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Time Inc. to Buy Out Essence

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Monday, January 3, 2005

Sale Signals End of Black Ownership of Media Firm

Time Inc., which owned 49 percent of Essence Communications, publisher of Essence magazine, has signed a non-binding agreement to acquire the rest of the company, the parties announced today.

Terms of the deal were not disclosed.

The announcement signals the end of black ownership of another media company. Most famously, the parent company of Black Entertainment Television was sold to Viacom for nearly $3 billion in 2000, in the process making BET founder Bob Johnson America's first African American billionaire.

Johnson later told the William Monroe Trotter Group of African American columnists that the days of "100 percent black-owned anything" were just about over and that the role of black businesses would become that of "black value drivers" -- delivering a black audience to larger, white-owned companies.

In today's announcement, Ann Moore, chairman and CEO of Time Inc., said, "We've been delighted with our investment in Essence Communications and our overall relationship with them. It's a terrific company with a great deal of talent and a wonderful brand. There has always been a mutual understanding between us that if they ever wanted to sell the remaining interest, we wanted to purchase it. So, we're especially pleased with this development."

And Ed Lewis, chairman and CEO of Essence Communications and publisher of Essence magazine, said, "Time Inc. has distinguished itself by recognizing the impact of African-Americans on a global scale, and their influence within the cultural landscape. Thanks to our partnership with Time Inc., Essence Communications is a stronger, more competitive publisher. Once the deal has been approved and we become a full-fledged member of the Time Inc. family, we're looking forward to aggressively broadening the scope of the Essence brand and penetrating new markets around the world. It will give me great pride and comfort to know that Essence will be secure for generations to come and that its prospects for even greater success will be brighter than ever."

In a March 2001 piece by T. Shawn Taylor in the Chicago Tribune, Lewis stressed Essence's retention of 51 percent of the business in explaining why he was partnering with Time.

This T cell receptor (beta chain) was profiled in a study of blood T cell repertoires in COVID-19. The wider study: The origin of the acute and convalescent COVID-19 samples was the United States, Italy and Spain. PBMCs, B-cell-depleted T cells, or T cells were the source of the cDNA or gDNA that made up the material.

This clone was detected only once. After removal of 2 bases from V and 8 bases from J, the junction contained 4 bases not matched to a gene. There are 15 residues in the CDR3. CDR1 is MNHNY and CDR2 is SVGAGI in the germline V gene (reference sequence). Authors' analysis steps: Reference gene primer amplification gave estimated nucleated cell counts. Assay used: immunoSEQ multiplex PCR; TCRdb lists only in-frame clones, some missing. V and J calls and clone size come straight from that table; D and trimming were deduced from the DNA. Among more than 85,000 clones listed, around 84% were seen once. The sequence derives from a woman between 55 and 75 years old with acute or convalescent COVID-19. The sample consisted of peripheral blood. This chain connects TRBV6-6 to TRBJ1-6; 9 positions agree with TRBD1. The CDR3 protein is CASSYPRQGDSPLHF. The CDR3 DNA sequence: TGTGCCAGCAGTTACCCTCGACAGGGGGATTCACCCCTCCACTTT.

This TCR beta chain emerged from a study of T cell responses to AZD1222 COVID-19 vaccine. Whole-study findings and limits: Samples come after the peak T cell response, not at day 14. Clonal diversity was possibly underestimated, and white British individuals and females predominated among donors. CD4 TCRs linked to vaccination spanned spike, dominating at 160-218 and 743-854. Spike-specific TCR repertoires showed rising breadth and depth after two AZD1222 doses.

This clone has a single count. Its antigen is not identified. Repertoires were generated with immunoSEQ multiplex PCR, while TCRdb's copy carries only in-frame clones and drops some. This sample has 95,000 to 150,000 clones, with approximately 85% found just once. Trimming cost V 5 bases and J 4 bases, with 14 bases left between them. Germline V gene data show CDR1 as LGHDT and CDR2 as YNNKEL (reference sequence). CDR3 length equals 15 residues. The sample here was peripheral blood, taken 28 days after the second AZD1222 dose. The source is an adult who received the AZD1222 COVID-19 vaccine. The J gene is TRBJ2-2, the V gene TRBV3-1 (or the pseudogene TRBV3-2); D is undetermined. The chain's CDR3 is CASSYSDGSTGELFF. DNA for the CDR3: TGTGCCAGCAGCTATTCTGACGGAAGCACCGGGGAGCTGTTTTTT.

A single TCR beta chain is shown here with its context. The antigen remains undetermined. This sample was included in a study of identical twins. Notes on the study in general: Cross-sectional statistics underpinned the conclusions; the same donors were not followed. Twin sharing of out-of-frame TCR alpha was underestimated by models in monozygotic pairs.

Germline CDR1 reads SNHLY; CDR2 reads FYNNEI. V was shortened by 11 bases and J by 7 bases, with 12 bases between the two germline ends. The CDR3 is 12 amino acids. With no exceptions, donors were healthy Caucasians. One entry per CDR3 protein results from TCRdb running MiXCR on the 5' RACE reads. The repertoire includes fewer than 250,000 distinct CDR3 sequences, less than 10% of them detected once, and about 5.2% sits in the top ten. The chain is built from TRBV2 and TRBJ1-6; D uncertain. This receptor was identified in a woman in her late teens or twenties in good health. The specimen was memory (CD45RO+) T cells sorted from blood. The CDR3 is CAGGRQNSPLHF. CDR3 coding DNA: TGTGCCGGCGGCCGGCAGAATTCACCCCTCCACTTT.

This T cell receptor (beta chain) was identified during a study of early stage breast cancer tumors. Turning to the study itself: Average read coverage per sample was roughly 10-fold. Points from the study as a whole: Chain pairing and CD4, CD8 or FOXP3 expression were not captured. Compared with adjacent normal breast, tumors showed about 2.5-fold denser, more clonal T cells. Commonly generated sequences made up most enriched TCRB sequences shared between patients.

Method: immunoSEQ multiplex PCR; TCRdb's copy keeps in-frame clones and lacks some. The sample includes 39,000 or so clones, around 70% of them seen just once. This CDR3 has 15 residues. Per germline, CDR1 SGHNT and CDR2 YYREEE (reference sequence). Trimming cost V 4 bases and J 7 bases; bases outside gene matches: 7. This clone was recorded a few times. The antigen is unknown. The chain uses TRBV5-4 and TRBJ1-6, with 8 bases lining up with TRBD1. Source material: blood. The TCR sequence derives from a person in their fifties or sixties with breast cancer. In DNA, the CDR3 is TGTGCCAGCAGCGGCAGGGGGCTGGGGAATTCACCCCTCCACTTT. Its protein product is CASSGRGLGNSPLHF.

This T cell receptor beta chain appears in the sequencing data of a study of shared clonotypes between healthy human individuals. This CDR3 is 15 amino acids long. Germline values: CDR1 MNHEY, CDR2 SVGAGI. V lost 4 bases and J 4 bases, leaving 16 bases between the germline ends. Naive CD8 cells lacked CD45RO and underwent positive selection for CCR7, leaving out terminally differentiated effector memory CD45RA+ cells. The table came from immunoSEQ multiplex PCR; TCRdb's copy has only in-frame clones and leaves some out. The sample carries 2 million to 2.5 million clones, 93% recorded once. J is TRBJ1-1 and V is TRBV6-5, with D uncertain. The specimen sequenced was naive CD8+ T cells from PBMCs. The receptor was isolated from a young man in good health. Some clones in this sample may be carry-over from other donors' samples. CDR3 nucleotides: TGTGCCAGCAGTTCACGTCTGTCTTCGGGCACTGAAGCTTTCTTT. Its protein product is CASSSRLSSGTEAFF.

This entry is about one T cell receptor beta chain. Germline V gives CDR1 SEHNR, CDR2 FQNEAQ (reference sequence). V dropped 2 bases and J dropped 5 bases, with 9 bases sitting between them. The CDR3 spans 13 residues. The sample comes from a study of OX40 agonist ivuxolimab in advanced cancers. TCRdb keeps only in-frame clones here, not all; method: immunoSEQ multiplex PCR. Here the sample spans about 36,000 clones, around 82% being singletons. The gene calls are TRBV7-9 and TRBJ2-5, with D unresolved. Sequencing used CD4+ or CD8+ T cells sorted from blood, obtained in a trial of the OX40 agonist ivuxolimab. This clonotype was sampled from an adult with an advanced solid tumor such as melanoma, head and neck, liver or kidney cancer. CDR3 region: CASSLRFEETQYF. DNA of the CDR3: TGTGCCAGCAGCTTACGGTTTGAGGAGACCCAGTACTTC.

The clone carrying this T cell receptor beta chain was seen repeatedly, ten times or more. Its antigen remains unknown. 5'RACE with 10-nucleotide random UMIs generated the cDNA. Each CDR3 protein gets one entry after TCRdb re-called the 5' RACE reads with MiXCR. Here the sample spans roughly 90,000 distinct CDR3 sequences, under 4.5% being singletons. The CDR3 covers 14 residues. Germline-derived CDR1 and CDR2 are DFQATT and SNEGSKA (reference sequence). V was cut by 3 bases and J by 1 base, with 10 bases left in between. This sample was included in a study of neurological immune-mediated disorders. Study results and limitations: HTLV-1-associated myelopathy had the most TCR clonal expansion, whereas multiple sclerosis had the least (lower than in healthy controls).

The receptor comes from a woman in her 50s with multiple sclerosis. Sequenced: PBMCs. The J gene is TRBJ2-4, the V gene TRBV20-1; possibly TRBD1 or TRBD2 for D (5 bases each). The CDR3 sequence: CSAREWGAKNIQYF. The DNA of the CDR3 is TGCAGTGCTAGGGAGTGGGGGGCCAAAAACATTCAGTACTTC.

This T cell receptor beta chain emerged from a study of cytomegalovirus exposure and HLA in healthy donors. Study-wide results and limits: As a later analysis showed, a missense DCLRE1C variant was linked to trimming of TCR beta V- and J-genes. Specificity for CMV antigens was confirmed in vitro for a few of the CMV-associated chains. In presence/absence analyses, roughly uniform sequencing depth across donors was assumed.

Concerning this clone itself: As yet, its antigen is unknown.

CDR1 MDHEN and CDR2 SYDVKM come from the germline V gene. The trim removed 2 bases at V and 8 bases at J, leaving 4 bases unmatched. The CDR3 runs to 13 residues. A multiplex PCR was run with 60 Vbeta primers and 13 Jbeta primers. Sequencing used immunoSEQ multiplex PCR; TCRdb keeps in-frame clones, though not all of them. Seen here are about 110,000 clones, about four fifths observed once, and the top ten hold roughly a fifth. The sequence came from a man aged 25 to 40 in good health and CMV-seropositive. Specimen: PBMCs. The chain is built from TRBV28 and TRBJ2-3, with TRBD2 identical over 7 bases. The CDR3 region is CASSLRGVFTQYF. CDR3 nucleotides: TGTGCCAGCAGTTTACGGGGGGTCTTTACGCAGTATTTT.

"Lewis approached Time Warner after learning the conglomerate was interested in purchasing Vibe and Spin magazines. Essence was interested, too, but Lewis knew he could not compete against the media giant," Taylor wrote.

"'Then it dawned on me. Maybe we can work together,' he said. 'People probably didn't understand and even suggested we had sold out. That's why I stress the importance that we're retaining 51 percent ownership. We are still majority owners of Essence. The reason Time Warner is interested in Essence is they are interested in the editorial view of the magazine. They are not there to change it.

"'We didn't have the kind of financial resources available to do a number of things. They have so many avenues to partake in.'"

Today's announcement said that, "After the transaction is completed, as non-executive Chairman and Founder of Essence, Lewis will continue to promote the Essence brand by representing it with advertisers, professional organizations and at industry and advertising events. Michelle Ebanks, currently Group Publisher, will become President of Essence Communications.

"The closing of the transaction is subject to the negotiation of definitive agreements and customary closing conditions, including any necessary regulatory approvals and the approval by Time Warner's Board of Directors."

Essence magazine was founded in 1970 and claims a monthly circulation of more than 1 million, 29 percent male. The company also publishes Suede, a new multicultural fashion and beauty magazine; books and other spinoffs; and it stages a music festival.

The Company He Keeps (Kevin Merida, Washington Post, Dec. 17, 2000)

Richard Prince's Journal-isms originates from Washington and is published Monday, Wednesday and Friday. It began in print before most of us knew what the Internet was, and it would like to be referred to as a "column." For newcomers: The words in blue (on most computers) are links leading to more information. The Web site provides passwords and user names to some registration-only news sites, but use may be illegal in some states. Any views expressed in the column are those of the person or organization quoted and not those of any other entity.

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